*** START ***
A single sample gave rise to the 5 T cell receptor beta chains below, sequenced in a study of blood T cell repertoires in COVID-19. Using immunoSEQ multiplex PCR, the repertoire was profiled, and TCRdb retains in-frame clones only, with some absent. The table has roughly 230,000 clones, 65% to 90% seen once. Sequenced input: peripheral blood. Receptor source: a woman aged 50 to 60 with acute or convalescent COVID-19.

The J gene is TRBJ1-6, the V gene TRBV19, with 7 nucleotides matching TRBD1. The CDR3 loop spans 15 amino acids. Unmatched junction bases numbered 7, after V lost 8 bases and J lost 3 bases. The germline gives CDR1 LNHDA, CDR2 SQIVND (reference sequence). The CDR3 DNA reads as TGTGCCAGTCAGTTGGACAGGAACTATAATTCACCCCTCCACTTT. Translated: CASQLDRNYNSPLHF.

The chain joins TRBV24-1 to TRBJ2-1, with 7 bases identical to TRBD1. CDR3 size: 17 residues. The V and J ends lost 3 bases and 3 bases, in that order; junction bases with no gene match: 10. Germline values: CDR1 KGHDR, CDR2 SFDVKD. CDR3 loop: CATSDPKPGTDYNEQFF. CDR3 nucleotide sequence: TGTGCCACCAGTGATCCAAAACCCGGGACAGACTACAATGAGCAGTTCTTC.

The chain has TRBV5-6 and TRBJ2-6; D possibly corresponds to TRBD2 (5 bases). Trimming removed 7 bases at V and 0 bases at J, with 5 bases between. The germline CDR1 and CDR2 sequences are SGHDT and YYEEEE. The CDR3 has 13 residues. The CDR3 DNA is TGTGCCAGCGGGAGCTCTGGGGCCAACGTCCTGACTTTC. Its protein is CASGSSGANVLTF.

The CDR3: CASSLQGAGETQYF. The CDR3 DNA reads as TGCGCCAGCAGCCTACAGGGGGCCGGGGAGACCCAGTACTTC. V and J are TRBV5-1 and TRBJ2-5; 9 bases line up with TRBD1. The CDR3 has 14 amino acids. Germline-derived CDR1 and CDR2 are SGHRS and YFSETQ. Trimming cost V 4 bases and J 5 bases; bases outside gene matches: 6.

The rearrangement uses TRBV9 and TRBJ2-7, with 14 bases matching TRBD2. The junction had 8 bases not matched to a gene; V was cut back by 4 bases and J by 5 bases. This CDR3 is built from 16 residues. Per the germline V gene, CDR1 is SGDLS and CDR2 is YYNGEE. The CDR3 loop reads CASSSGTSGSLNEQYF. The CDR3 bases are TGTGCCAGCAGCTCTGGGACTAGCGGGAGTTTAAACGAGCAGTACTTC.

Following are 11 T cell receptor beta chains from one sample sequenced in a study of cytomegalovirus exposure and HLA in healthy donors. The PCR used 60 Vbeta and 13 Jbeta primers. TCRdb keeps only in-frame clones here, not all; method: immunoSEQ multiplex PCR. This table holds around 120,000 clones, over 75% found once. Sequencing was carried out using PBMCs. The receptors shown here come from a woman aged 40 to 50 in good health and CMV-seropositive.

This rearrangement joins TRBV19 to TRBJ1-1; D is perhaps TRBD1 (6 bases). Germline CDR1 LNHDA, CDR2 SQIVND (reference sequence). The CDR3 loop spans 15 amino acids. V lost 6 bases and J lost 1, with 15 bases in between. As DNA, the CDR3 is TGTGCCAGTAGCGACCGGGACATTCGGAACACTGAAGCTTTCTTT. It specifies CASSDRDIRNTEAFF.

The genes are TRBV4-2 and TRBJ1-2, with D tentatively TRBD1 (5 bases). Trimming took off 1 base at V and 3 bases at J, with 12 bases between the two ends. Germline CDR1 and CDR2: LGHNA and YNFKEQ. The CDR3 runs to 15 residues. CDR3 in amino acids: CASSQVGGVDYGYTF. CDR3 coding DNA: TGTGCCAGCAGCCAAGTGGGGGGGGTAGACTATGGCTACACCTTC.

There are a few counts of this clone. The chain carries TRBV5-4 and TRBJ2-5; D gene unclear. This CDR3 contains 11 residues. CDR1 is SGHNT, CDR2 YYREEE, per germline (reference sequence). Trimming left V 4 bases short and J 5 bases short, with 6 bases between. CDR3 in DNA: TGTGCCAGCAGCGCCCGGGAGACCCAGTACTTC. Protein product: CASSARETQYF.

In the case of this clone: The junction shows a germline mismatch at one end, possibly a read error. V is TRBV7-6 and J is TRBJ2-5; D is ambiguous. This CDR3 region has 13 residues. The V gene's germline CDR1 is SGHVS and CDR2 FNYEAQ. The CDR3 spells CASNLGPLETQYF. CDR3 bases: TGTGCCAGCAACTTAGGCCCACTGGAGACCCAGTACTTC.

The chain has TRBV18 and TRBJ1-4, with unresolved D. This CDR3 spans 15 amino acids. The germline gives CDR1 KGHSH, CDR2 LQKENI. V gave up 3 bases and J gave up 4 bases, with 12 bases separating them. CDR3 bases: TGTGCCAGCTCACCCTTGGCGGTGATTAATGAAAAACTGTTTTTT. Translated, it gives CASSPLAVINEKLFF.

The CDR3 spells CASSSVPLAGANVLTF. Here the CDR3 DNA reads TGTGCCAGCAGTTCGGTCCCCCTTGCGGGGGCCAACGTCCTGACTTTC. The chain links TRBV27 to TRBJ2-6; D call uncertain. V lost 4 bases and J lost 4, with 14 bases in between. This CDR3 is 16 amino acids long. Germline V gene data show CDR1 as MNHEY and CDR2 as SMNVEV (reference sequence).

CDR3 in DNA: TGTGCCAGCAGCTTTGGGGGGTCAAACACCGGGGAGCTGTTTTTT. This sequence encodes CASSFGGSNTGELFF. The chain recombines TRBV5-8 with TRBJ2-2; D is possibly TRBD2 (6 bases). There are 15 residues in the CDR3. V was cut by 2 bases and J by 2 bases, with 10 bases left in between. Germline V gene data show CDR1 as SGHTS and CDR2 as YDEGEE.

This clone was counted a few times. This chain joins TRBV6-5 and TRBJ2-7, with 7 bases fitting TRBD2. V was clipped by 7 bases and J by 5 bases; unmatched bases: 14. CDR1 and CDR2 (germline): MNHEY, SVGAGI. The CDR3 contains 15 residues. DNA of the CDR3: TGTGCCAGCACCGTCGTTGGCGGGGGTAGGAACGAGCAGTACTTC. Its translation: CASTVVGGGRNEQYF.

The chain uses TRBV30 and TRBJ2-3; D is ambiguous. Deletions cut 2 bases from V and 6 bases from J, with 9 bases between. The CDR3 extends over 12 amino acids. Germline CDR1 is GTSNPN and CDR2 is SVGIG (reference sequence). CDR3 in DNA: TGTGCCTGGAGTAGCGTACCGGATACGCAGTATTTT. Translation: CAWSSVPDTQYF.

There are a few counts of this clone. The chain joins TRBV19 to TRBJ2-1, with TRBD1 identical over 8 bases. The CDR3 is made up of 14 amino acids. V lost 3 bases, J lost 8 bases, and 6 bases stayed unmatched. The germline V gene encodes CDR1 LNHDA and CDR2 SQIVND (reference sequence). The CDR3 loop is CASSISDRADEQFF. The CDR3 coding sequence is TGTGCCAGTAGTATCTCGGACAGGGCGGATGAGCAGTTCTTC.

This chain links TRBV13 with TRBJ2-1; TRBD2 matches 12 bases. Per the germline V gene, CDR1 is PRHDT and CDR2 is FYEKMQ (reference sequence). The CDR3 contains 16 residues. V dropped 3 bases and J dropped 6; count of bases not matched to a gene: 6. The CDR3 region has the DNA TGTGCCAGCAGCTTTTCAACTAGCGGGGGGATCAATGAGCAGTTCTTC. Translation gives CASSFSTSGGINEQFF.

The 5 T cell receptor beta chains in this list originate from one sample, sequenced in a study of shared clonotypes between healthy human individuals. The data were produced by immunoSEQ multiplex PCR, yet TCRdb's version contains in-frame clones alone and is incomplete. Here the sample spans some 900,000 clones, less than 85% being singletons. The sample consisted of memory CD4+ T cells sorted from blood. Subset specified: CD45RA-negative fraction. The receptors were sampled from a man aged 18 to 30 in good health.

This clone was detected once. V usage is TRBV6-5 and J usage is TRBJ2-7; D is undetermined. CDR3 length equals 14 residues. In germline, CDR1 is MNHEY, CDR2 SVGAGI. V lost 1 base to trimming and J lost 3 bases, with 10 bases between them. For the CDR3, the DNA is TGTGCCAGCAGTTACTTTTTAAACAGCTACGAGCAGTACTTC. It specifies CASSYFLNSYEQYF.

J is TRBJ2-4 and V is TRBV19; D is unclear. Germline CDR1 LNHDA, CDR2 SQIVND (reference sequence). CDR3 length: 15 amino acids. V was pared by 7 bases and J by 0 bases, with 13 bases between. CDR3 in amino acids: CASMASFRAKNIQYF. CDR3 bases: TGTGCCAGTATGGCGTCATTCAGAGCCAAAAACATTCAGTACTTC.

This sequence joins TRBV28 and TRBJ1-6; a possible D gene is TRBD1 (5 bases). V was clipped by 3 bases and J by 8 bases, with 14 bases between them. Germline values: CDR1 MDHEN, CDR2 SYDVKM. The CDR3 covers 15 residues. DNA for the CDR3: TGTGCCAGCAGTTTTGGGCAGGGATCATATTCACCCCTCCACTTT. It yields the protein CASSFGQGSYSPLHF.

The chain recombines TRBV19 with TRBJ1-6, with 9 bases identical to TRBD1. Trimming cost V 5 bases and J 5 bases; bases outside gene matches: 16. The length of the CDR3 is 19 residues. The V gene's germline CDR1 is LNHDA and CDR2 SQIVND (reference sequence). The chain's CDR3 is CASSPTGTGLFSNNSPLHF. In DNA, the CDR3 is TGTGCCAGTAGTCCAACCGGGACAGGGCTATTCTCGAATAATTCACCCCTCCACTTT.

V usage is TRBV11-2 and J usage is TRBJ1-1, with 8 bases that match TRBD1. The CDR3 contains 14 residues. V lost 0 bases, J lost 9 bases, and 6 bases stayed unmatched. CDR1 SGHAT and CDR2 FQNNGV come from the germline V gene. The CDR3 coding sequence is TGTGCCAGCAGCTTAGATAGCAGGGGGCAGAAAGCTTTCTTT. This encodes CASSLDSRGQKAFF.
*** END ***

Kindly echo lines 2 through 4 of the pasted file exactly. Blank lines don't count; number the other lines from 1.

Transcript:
The J gene is TRBJ1-6, the V gene TRBV19, with 7 nucleotides matching TRBD1. The CDR3 loop spans 15 amino acids. Unmatched junction bases numbered 7, after V lost 8 bases and J lost 3 bases. The germline gives CDR1 LNHDA, CDR2 SQIVND (reference sequence). The CDR3 DNA reads as TGTGCCAGTCAGTTGGACAGGAACTATAATTCACCCCTCCACTTT. Translated: CASQLDRNYNSPLHF.

The chain joins TRBV24-1 to TRBJ2-1, with 7 bases identical to TRBD1. CDR3 size: 17 residues. The V and J ends lost 3 bases and 3 bases, in that order; junction bases with no gene match: 10. Germline values: CDR1 KGHDR, CDR2 SFDVKD. CDR3 loop: CATSDPKPGTDYNEQFF. CDR3 nucleotide sequence: TGTGCCACCAGTGATCCAAAACCCGGGACAGACTACAATGAGCAGTTCTTC.

The chain has TRBV5-6 and TRBJ2-6; D possibly corresponds to TRBD2 (5 bases). Trimming removed 7 bases at V and 0 bases at J, with 5 bases between. The germline CDR1 and CDR2 sequences are SGHDT and YYEEEE. The CDR3 has 13 residues. The CDR3 DNA is TGTGCCAGCGGGAGCTCTGGGGCCAACGTCCTGACTTTC. Its protein is CASGSSGANVLTF.